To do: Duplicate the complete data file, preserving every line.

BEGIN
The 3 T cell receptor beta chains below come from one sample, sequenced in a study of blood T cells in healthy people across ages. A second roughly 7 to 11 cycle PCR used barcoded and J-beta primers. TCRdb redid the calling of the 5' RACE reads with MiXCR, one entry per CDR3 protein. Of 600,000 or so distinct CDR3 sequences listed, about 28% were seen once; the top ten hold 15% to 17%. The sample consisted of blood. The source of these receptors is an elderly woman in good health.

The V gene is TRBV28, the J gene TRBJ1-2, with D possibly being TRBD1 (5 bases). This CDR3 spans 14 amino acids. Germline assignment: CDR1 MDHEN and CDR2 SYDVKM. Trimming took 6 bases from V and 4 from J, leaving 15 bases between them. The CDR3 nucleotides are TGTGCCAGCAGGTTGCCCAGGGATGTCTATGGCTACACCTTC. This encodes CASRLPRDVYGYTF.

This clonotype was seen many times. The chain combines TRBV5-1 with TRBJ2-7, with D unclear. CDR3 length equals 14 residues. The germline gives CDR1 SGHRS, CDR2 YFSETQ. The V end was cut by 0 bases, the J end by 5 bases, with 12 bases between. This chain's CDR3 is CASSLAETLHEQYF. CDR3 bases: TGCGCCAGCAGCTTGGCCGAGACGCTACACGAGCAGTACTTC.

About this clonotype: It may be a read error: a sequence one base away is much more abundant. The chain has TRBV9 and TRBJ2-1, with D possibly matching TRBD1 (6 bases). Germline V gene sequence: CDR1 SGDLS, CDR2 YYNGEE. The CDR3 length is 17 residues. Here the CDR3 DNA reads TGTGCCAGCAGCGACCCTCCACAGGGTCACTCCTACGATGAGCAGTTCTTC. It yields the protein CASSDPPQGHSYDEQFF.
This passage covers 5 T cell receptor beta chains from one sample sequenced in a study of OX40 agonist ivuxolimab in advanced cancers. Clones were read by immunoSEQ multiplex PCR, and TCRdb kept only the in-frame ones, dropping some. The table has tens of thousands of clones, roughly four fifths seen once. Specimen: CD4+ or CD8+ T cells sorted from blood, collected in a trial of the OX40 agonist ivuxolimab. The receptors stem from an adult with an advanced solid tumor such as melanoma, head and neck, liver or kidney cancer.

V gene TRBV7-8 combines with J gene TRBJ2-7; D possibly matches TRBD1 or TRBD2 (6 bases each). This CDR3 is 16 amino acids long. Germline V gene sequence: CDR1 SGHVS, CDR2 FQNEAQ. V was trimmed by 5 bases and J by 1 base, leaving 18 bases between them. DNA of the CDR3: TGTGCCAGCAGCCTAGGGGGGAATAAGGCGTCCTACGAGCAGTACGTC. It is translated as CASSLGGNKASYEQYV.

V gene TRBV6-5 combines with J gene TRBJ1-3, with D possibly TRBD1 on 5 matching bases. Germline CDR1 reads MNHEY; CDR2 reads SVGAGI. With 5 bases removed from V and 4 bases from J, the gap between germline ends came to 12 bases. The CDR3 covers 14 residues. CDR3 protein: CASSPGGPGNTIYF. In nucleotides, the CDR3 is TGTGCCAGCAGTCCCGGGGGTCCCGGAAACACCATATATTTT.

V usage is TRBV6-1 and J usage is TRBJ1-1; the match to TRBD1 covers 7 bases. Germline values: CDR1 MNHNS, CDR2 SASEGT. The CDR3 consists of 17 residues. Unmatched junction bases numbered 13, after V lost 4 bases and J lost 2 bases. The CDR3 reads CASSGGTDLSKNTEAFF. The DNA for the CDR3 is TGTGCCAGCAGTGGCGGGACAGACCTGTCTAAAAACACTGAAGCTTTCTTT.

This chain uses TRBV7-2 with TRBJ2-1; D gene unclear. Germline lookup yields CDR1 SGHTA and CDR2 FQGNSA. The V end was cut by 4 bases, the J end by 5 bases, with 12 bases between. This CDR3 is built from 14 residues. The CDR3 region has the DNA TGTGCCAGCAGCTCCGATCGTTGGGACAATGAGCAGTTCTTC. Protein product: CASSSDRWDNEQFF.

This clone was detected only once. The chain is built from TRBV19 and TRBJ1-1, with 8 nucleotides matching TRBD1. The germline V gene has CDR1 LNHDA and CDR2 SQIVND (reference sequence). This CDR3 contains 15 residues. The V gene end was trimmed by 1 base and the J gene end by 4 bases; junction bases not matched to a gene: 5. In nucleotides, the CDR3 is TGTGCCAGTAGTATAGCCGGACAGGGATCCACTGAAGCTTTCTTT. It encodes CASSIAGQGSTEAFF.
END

The 3 T cell receptor beta chains below come from one sample, sequenced in a study of blood T cells in healthy people across ages. A second roughly 7 to 11 cycle PCR used barcoded and J-beta primers. TCRdb redid the calling of the 5' RACE reads with MiXCR, one entry per CDR3 protein. Of 600,000 or so distinct CDR3 sequences listed, about 28% were seen once; the top ten hold 15% to 17%. The sample consisted of blood. The source of these receptors is an elderly woman in good health.

The V gene is TRBV28, the J gene TRBJ1-2, with D possibly being TRBD1 (5 bases). This CDR3 spans 14 amino acids. Germline assignment: CDR1 MDHEN and CDR2 SYDVKM. Trimming took 6 bases from V and 4 from J, leaving 15 bases between them. The CDR3 nucleotides are TGTGCCAGCAGGTTGCCCAGGGATGTCTATGGCTACACCTTC. This encodes CASRLPRDVYGYTF.

This clonotype was seen many times. The chain combines TRBV5-1 with TRBJ2-7, with D unclear. CDR3 length equals 14 residues. The germline gives CDR1 SGHRS, CDR2 YFSETQ. The V end was cut by 0 bases, the J end by 5 bases, with 12 bases between. This chain's CDR3 is CASSLAETLHEQYF. CDR3 bases: TGCGCCAGCAGCTTGGCCGAGACGCTACACGAGCAGTACTTC.

About this clonotype: It may be a read error: a sequence one base away is much more abundant. The chain has TRBV9 and TRBJ2-1, with D possibly matching TRBD1 (6 bases). Germline V gene sequence: CDR1 SGDLS, CDR2 YYNGEE. The CDR3 length is 17 residues. Here the CDR3 DNA reads TGTGCCAGCAGCGACCCTCCACAGGGTCACTCCTACGATGAGCAGTTCTTC. It yields the protein CASSDPPQGHSYDEQFF.
This passage covers 5 T cell receptor beta chains from one sample sequenced in a study of OX40 agonist ivuxolimab in advanced cancers. Clones were read by immunoSEQ multiplex PCR, and TCRdb kept only the in-frame ones, dropping some. The table has tens of thousands of clones, roughly four fifths seen once. Specimen: CD4+ or CD8+ T cells sorted from blood, collected in a trial of the OX40 agonist ivuxolimab. The receptors stem from an adult with an advanced solid tumor such as melanoma, head and neck, liver or kidney cancer.

V gene TRBV7-8 combines with J gene TRBJ2-7; D possibly matches TRBD1 or TRBD2 (6 bases each). This CDR3 is 16 amino acids long. Germline V gene sequence: CDR1 SGHVS, CDR2 FQNEAQ. V was trimmed by 5 bases and J by 1 base, leaving 18 bases between them. DNA of the CDR3: TGTGCCAGCAGCCTAGGGGGGAATAAGGCGTCCTACGAGCAGTACGTC. It is translated as CASSLGGNKASYEQYV.

V gene TRBV6-5 combines with J gene TRBJ1-3, with D possibly TRBD1 on 5 matching bases. Germline CDR1 reads MNHEY; CDR2 reads SVGAGI. With 5 bases removed from V and 4 bases from J, the gap between germline ends came to 12 bases. The CDR3 covers 14 residues. CDR3 protein: CASSPGGPGNTIYF. In nucleotides, the CDR3 is TGTGCCAGCAGTCCCGGGGGTCCCGGAAACACCATATATTTT.

V usage is TRBV6-1 and J usage is TRBJ1-1; the match to TRBD1 covers 7 bases. Germline values: CDR1 MNHNS, CDR2 SASEGT. The CDR3 consists of 17 residues. Unmatched junction bases numbered 13, after V lost 4 bases and J lost 2 bases. The CDR3 reads CASSGGTDLSKNTEAFF. The DNA for the CDR3 is TGTGCCAGCAGTGGCGGGACAGACCTGTCTAAAAACACTGAAGCTTTCTTT.

This chain uses TRBV7-2 with TRBJ2-1; D gene unclear. Germline lookup yields CDR1 SGHTA and CDR2 FQGNSA. The V end was cut by 4 bases, the J end by 5 bases, with 12 bases between. This CDR3 is built from 14 residues. The CDR3 region has the DNA TGTGCCAGCAGCTCCGATCGTTGGGACAATGAGCAGTTCTTC. Protein product: CASSSDRWDNEQFF.

This clone was detected only once. The chain is built from TRBV19 and TRBJ1-1, with 8 nucleotides matching TRBD1. The germline V gene has CDR1 LNHDA and CDR2 SQIVND (reference sequence). This CDR3 contains 15 residues. The V gene end was trimmed by 1 base and the J gene end by 4 bases; junction bases not matched to a gene: 5. In nucleotides, the CDR3 is TGTGCCAGTAGTATAGCCGGACAGGGATCCACTGAAGCTTTCTTT. It encodes CASSIAGQGSTEAFF.